Lots of learning takes place at training camp and not just on the court. So, what has Garrett Temple learned about one of the Wizards' rookies?
"Glen Rice (Jr.) is the biggest talker on the team, bar none," Temple cracked about the second-round pick, his tone offering a dose of big brother approval.
Who doesn't that surprise? Rice's former college coach Paul Hewitt, who recruited the highly touted high school prospect to Georgia Tech where the coach and player spent two seasons together. After his stint at the ACC program ended following the 2011 season, Hewitt resurfaced at George Mason, site of the Wizards training camp.
"Competitive, very competitive," Hewitt said of Rice, whose father was one of the most prolific perimeter shooters in the college and professional game.
"The way I look at it, when you have to step on the court with one of the greatest shooters in the world, it goes one way or another," Hewitt said inside the Patriot Center following the Wizards final practice on campus. "It's going to beat you into the ground or you're going to develop a high level of confidence. That's what I think playing against his dad has probably done for him."
As of Wednesday Rice said he had not spoken with his father since camp started, but had chatted with Hewitt. The wing guard said the brief discussions focused on simply working hard, but also served as a reminder about his hard court travels.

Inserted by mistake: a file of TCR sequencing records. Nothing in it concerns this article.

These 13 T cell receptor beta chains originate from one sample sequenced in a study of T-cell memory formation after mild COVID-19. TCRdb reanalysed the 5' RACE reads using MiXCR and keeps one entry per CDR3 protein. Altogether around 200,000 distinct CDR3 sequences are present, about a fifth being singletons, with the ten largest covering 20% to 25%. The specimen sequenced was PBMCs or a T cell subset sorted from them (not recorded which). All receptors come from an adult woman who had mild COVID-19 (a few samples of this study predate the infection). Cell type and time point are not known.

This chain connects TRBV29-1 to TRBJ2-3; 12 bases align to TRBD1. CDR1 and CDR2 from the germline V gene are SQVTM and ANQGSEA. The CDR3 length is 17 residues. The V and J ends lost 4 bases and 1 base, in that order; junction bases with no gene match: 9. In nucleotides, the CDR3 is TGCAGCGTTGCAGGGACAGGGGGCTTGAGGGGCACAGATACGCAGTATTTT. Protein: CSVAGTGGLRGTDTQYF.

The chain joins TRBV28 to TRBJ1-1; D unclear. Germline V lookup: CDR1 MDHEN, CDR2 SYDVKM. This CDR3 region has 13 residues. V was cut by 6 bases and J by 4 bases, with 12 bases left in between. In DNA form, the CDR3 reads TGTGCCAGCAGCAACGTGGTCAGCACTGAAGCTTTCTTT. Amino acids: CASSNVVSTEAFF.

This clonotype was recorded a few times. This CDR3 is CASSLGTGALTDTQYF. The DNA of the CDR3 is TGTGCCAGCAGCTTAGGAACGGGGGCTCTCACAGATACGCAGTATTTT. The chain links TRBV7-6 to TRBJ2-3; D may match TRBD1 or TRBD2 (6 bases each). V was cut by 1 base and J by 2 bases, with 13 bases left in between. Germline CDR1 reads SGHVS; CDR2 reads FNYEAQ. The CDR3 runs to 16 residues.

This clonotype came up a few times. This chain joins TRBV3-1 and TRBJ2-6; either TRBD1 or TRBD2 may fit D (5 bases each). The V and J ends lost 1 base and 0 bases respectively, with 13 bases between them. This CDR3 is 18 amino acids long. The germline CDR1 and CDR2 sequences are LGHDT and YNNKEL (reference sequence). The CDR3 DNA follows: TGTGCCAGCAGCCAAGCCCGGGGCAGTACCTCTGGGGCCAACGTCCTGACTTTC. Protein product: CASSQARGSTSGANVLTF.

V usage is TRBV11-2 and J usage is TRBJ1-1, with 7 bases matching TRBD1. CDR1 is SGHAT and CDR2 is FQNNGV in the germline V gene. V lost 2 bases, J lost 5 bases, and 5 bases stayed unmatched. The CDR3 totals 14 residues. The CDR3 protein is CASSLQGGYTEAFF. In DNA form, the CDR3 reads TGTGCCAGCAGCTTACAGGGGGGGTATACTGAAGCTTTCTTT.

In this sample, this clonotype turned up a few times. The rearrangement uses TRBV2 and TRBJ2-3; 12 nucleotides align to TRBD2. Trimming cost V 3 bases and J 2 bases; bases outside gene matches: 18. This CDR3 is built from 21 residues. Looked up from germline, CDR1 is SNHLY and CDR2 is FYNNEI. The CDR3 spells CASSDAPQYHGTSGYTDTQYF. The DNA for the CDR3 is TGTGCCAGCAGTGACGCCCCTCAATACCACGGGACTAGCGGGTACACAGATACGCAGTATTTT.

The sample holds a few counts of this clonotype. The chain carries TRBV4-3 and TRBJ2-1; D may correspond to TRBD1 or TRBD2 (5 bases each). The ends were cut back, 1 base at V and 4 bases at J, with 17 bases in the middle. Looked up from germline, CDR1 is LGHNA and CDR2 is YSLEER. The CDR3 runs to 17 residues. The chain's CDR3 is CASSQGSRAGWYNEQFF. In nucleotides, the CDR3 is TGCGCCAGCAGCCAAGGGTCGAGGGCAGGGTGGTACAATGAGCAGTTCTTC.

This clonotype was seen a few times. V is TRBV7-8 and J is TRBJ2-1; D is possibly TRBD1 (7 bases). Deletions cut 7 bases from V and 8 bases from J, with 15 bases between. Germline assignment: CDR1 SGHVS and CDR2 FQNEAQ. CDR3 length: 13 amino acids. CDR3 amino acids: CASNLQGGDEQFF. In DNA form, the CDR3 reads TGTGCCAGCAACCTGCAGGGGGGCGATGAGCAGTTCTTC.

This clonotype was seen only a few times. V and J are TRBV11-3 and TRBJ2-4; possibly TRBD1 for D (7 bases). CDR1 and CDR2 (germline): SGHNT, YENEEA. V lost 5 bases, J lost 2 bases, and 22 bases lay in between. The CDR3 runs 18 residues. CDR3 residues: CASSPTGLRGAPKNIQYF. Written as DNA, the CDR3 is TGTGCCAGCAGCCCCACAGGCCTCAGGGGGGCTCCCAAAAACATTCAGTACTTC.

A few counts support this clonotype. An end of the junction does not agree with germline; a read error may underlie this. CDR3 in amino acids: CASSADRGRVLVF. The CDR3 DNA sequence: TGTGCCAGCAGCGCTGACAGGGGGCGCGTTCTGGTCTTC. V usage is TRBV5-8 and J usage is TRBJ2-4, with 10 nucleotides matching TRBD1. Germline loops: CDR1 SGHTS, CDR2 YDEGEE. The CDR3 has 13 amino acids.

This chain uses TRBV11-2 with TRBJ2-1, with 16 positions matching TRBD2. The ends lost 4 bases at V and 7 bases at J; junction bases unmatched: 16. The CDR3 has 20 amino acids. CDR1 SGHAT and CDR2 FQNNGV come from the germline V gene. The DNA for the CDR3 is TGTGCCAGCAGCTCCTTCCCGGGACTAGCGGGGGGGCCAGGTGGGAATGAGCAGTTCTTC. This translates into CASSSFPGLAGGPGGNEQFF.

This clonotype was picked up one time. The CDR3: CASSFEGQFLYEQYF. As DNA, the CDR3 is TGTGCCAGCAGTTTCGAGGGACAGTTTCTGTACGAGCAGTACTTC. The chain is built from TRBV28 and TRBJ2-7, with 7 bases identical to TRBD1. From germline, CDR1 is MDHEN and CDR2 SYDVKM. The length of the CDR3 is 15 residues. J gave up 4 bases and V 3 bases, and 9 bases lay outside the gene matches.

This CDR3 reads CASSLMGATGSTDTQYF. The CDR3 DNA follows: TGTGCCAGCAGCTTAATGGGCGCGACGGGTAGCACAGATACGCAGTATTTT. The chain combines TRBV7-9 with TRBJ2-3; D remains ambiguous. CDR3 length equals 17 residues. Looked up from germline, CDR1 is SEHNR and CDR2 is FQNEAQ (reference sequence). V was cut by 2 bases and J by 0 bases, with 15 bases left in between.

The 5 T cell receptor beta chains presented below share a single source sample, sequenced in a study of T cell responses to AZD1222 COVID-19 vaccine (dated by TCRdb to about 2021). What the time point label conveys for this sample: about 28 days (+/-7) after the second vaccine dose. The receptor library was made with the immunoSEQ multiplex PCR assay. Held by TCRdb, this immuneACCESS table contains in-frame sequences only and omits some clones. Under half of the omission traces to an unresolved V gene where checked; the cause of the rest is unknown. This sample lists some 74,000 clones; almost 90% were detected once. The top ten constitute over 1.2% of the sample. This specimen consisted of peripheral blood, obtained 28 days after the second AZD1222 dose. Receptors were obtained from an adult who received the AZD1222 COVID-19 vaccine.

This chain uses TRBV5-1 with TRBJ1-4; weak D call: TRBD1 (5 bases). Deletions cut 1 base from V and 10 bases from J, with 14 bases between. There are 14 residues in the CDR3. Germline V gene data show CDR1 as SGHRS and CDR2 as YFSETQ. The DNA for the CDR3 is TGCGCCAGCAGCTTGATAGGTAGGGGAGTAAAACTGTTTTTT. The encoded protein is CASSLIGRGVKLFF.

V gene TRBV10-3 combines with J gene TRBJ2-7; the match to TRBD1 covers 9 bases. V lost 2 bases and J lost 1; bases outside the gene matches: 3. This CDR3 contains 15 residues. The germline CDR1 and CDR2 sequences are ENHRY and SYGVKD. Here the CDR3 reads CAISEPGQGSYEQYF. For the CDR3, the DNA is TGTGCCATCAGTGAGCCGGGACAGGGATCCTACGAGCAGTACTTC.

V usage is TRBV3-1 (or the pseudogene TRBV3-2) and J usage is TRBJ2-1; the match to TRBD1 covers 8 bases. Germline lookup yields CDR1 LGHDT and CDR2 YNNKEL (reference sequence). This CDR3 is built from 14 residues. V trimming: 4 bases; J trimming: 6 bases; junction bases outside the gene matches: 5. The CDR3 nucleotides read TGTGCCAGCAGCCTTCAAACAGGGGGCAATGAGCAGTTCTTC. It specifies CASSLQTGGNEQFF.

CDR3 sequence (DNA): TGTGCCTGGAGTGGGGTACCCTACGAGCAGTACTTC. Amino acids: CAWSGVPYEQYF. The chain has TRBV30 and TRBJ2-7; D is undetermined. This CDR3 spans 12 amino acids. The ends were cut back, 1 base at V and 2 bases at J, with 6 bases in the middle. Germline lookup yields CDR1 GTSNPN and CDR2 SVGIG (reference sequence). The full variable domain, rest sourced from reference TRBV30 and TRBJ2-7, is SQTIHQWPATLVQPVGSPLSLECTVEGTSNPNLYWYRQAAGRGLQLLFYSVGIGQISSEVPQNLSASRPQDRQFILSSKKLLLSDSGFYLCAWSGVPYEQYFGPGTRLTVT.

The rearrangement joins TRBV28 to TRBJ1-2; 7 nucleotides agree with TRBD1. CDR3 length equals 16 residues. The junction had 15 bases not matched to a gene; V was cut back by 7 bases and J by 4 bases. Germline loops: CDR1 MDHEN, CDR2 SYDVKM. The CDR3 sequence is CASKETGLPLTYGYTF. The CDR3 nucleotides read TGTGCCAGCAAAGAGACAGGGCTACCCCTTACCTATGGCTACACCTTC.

After Hewitt's departure, Rice lasted one more season at Georgia Tech before his own exit from the college game and entrance into the professional world. He played in the D-League last season before being selected in the second round of the 2013 draft.
"It's definitely a reminder that you have to stay humble and keep working," Rice said of Hewitt's presence during his first professional camp.
Getting a look at his former player reminded Hewitt how far Rice's now filled out frame has developed. Listed at 6-foot-4, 175 pounds when he arrived at Georgia Tech, the Wizards media guide lists him two inches taller and 31 pounds heavier.
"So much stronger. Looks great physically," Hewitt said of Rice. "He looked like Olive Oil the first time I coached him. Now he's just so strong. Glen's not one of those guys that plays out of control. Now more strength makes him tougher to guard. Now he can just use his body and maneuver to get places on the court, shield the defense. Great passer, great scorer and when he needs to be, a great athlete."
Even with the stepped up level of competition, Rice doesn't sound like a player overwhelmed by the situation.
"Basically I'm just playing basketball," he said after the final practice at George Mason. " You can't think too much about it. We've all been working, perfecting our craft since a young age. We all can play. Sometimes somebody is going to get the best of you. Sometimes you'll get the best off them. You just have to keep working and do only the things you can control."